The world's largest children's museum is located in Indianapolis. The Children's Museum of Indianapolis covers over 480,000 square feet and has more than 120,000 artifacts and specimens.

Franklin County, located in southeastern Indiana, has a rich history dating back to its settlement in the early 19th century. The area was originally inhabited by Native American tribes, including the Shawnee and Miami, who lived off the land and navigated the Whitewater River. The county gets its name from Benjamin Franklin, a prominent founding father of the United States.

In 1803, the first permanent settlers arrived in what would become Franklin County, establishing small communities such as Brookville and Laurel. These early pioneers relied heavily on agriculture, with farms sprouting up across the fertile land. The arrival of the Whitewater Canal in the 1840s further stimulated the growth of the county, allowing for the transportation of goods and boosting economic development.

During the mid-19th century, Franklin County played a significant role in the Underground Railroad. Many residents were abolitionists who provided safe havens and assistance to escaped slaves on their journey to freedom. The historic Whitewater Meeting House served as an important gathering point for anti-slavery activists.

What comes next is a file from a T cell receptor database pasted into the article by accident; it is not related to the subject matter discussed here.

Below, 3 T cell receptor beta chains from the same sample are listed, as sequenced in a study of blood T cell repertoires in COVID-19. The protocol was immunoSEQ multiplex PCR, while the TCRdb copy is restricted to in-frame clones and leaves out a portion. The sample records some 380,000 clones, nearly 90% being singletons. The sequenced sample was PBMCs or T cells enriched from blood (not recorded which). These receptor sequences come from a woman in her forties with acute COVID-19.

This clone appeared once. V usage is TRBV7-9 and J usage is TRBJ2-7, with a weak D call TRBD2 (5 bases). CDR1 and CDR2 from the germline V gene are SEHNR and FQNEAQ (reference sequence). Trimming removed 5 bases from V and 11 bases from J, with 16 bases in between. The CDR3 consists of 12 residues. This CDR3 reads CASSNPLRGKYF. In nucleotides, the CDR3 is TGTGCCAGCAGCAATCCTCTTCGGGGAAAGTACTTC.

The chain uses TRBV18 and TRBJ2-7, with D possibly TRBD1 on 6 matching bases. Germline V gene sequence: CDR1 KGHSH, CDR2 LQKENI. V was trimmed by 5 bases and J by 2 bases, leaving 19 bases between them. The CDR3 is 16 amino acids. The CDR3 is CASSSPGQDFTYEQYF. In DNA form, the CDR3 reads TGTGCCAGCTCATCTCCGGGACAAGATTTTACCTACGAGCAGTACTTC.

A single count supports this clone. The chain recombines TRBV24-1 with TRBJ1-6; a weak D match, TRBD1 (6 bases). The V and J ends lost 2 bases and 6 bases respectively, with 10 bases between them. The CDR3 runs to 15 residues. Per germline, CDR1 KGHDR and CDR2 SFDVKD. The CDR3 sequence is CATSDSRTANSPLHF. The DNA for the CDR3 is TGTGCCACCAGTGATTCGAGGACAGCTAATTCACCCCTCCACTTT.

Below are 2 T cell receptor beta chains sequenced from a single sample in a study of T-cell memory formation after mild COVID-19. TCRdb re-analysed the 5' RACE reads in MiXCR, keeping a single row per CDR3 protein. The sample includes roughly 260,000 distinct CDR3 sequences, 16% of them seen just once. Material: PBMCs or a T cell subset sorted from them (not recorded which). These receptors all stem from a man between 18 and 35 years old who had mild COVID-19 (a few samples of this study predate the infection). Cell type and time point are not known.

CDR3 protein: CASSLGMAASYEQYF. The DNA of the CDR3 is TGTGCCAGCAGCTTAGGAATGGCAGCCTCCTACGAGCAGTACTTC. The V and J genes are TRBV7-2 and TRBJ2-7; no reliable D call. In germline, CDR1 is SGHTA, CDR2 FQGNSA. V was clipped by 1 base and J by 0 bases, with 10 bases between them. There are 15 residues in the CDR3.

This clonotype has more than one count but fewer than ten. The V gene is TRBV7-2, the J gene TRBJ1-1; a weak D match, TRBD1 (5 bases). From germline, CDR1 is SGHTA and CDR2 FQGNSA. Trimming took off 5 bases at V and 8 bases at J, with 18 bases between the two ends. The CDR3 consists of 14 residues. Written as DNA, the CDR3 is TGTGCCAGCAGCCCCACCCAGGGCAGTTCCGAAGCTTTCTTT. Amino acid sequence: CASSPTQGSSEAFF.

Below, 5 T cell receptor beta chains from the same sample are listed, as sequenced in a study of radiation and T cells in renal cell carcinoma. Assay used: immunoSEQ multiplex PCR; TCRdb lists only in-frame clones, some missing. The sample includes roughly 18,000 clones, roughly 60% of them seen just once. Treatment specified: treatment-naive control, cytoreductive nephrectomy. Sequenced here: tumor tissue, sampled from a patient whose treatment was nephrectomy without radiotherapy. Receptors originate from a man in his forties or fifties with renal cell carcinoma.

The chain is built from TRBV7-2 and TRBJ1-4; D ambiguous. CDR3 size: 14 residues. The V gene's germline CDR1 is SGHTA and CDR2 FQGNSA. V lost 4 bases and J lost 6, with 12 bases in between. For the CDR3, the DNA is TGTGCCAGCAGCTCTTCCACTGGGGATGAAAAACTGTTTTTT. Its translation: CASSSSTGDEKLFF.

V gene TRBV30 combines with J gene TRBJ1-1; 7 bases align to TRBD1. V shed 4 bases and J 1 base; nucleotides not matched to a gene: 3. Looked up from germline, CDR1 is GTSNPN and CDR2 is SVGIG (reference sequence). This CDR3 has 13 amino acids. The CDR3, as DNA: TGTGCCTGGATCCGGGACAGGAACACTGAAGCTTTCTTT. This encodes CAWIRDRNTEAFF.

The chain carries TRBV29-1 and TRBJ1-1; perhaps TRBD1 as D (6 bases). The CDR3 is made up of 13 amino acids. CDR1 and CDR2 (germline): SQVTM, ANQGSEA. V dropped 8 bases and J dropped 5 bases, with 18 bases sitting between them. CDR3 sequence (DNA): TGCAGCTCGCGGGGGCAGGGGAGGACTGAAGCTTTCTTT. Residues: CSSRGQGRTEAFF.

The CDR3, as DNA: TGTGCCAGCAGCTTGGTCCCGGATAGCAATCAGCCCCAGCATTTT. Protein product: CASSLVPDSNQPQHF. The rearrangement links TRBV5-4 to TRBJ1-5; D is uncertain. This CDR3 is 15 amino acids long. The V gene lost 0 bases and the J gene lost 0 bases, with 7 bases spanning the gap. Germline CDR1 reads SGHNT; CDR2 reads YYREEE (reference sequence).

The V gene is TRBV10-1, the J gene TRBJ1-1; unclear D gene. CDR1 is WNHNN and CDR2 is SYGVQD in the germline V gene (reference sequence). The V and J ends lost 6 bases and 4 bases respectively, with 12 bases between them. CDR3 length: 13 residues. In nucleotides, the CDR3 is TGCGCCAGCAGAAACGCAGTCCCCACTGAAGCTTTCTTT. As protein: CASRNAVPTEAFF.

The late 19th and early 20th centuries witnessed periods of prosperity and challenges for Franklin County. The railroad industry flourished, connecting the county to larger markets and facilitating the growth of towns. However, the Great Depression brought economic hardship, leading to the decline of many industries and a period of recovery that lasted well into the 20th century.

Today, Franklin County continues to embrace its agricultural roots while showcasing its rich history. The county is known for its charming small towns, beautiful natural landscapes, and historical sites, such as the Whitewater Canal State Historic Site and the Franklin County Historical and Museum Society. The county's history and close-knit community make it a beloved place to live and visit for those seeking a taste of small-town Americana.

  • 1807: Franklin County is officially established
  • 1811: Brookville is named the county seat
  • 1816: Indiana becomes a state
  • 1837: Construction of the Whitewater Canal begins
  • 1861: Franklin County supports the Union during the Civil War
  • 1897: The Liberty Bell passes through Brookville during its national tour
  • 1932: The Brookville Lake and Dam project begins
  • 1996: The Whitewater Canal is designated as a National Historic Landmark
  • 2008: The Franklin County Courthouse is added to the National Register of Historic Places